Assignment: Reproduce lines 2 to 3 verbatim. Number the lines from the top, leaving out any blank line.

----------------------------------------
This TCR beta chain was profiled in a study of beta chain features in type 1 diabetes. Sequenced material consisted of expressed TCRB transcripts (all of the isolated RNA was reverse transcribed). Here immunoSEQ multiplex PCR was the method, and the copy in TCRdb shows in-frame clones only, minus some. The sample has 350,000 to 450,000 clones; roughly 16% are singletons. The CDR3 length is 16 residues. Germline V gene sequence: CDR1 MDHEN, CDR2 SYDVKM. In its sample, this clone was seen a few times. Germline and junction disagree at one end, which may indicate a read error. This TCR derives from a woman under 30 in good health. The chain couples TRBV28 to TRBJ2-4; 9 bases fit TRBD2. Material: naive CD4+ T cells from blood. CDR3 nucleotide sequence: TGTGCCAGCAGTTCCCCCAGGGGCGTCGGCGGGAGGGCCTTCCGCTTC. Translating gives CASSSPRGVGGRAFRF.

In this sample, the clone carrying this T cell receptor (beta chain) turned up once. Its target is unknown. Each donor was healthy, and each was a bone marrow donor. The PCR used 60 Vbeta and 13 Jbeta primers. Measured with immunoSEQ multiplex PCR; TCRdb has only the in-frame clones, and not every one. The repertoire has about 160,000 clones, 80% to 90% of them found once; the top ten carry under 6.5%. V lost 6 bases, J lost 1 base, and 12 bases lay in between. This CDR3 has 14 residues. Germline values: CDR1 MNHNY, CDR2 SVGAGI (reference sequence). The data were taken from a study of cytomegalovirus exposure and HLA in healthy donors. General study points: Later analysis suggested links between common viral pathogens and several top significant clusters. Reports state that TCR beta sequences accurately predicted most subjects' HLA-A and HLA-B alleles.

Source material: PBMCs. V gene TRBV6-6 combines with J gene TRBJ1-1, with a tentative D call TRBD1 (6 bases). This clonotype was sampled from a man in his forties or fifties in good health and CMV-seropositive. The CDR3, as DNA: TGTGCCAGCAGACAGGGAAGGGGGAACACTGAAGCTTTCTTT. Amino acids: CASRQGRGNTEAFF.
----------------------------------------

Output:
In this sample, the clone carrying this T cell receptor (beta chain) turned up once. Its target is unknown. Each donor was healthy, and each was a bone marrow donor. The PCR used 60 Vbeta and 13 Jbeta primers. Measured with immunoSEQ multiplex PCR; TCRdb has only the in-frame clones, and not every one. The repertoire has about 160,000 clones, 80% to 90% of them found once; the top ten carry under 6.5%. V lost 6 bases, J lost 1 base, and 12 bases lay in between. This CDR3 has 14 residues. Germline values: CDR1 MNHNY, CDR2 SVGAGI (reference sequence). The data were taken from a study of cytomegalovirus exposure and HLA in healthy donors. General study points: Later analysis suggested links between common viral pathogens and several top significant clusters. Reports state that TCR beta sequences accurately predicted most subjects' HLA-A and HLA-B alleles.

Source material: PBMCs. V gene TRBV6-6 combines with J gene TRBJ1-1, with a tentative D call TRBD1 (6 bases). This clonotype was sampled from a man in his forties or fifties in good health and CMV-seropositive. The CDR3, as DNA: TGTGCCAGCAGACAGGGAAGGGGGAACACTGAAGCTTTCTTT. Amino acids: CASRQGRGNTEAFF.